At some past con, the lovely and hilarious Jennifer Jayne introduced me to the Museum of Science Fiction, so when MSF put on Escape Velocity 2017 in downtown DC, I decided to take myself down there and see what fusses were being made. This is not your standard con because it’s STEM oriented and had a lot of science stuff for kids. Science stuff, people. For kids.
But there were still enough con elements to attract we geeks:
What universe is this?
I have no idea what this is.
Iron Man and Captain A pitched me for Avengers membership, but my only superpower is bad jeans, so wouldn’t work.
In case you’re planning a visit to the desert:
While I was floating around, I noticed Cas Anvar manning a booth. I knew who he was from The Expanse (what? You don’t know The Expanse??? Stop reading, go watch Season 1, then resume reading) but there were Assassin’s Creed posters all over his booth and I queried. Some helpful bystander said, “Don’t you know he’s Altair?”
I did not.
So I genuflected before Cas Anvar and pledged my firstborn (Sky, you report on Wednesday) and told him what a fanatic Assassin’s Creed guy I was. Indeed, I had just finished Revelations a few months ago, which got me quite the askance glance and I had to explain that I’m really, really slow. “So, mortal!” Cas’ godlike voice boomed, “Thinkest thou an expert? Answer these questions three!” And he gave me a quiz, promising me treasure and a princess if I won and I blew it. Just. Blew. It. Couldn’t remember anything about the golden discs or the Apple and barely able to answer what Etzio found in the library. And, yes, YES! I DID see Etzio’s movie at the end! He took pity on me and signed an AC poster and then tried to kill me.
A little later on, Anvar had a panel
where he strived mightily to show clips from The Expanse but he was relying on Earth tech and not Martian so it didn’t work quite right. Didn’t matter, entertaining and informative panel, it was. Anvar (who was going to be a chemical engineer before getting the acting bug so no slouch, this guy) spent most of it talking about the science of the series, which he called a character in its own right. The producers are constantly consulting with physicists, astro and otherwise, to ensure effects are correct. Space is trying to kill them in every show, is an obstacle they have to overcome, so it’s gotta be right.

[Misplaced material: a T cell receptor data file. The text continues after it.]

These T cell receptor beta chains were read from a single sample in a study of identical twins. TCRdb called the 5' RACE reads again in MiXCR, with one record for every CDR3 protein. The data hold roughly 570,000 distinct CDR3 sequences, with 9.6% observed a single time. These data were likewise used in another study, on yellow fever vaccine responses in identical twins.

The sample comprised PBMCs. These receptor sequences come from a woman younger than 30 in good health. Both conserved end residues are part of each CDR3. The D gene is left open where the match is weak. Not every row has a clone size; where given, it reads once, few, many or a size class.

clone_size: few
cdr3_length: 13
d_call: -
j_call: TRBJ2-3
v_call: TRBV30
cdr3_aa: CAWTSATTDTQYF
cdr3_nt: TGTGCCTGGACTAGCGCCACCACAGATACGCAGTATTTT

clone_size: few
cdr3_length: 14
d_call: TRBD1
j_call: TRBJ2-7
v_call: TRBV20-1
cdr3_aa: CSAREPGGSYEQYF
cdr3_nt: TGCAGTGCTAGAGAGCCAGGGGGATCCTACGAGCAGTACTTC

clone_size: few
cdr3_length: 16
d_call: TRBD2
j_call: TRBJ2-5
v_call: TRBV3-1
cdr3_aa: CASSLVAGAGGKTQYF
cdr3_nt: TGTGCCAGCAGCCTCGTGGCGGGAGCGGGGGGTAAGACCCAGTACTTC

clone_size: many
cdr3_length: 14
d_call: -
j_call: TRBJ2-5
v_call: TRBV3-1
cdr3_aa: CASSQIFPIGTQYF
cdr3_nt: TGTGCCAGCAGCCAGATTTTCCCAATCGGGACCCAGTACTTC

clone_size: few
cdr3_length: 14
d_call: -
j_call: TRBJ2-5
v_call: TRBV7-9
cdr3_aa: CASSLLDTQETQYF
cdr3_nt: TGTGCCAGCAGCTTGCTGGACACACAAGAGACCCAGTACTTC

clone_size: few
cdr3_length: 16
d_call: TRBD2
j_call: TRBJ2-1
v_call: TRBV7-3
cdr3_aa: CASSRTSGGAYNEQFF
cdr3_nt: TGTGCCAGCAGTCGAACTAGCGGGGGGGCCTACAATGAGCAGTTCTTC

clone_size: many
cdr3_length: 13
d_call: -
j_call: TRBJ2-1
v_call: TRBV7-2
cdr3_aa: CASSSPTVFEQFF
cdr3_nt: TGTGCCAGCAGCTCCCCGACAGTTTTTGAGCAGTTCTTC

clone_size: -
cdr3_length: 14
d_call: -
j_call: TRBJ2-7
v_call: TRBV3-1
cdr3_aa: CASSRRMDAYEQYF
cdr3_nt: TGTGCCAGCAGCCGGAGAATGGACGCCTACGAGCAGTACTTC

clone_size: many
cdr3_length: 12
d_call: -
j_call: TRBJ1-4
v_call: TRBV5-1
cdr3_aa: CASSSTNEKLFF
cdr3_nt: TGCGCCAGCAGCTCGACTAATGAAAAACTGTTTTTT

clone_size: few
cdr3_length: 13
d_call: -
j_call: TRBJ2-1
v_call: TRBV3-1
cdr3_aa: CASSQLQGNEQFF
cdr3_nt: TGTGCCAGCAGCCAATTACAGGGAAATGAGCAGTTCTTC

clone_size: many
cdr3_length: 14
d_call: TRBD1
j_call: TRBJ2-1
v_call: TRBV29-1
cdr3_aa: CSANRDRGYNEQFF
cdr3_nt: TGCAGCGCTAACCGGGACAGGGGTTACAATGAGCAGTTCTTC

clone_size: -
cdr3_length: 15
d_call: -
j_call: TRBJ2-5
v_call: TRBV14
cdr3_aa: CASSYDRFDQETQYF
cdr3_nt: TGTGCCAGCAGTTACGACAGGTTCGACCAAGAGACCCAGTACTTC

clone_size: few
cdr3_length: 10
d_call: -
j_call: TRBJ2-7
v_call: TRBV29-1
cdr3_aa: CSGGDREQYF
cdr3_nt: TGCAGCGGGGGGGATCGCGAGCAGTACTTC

Anvar said he didn’t want to fake his way through the piloting sequences, so he learned the consoles for each kind of ship. When he got the console for the Rocinante, the badass Martian corvette the crew stole, there was no joystick like you see on every other kind of space ship in scifi-dom because the Rocie is too damn fast. In high g’s, your arms weigh forty pounds apiece so how can you whip a joystick about? His controls are actually fingertip pods.
Space battles aren’t punch outs between phasers and lasers, but involve rail guns hurling grapefruit-sized pieces of metal at each other. A grapefruit-sized piece of metal moving at hypersonic speeds turns a ship’s hull into plasma and goes right through, hot knife and butter, and out the other side for eternity. In a couple thousand light years or so, ET could get winged by a stray shot. Shredding the hull causes it to pop like a balloon so all the air has to be pumped out of the ship before a battle begins, which is why everyone suits up.
Also cool, Joe Haldeman.
Yes, Joe Haldeman was there, author of The Forever War and maybe a lot of other things but that’s what everybody knows. He was introduced as the guy who invented military science fiction and no, he isn’t; Heinlein is. But this is a quibble because Haldeman introduced the mind bending concept of time differentials; you know, wormholes and distances age a soldier twenty years while the Earth ages 2000, so how do you keep fighting for a society that disappeared centuries ago? It’s like those Japanese soldiers on remote Pacific Islands still fighting WW2.
Haldeman’s wife was sitting in the front row and, several times, had to correct or remind him of events. Got pretty hilarious. Proof that wives remember everything. Every. Thing.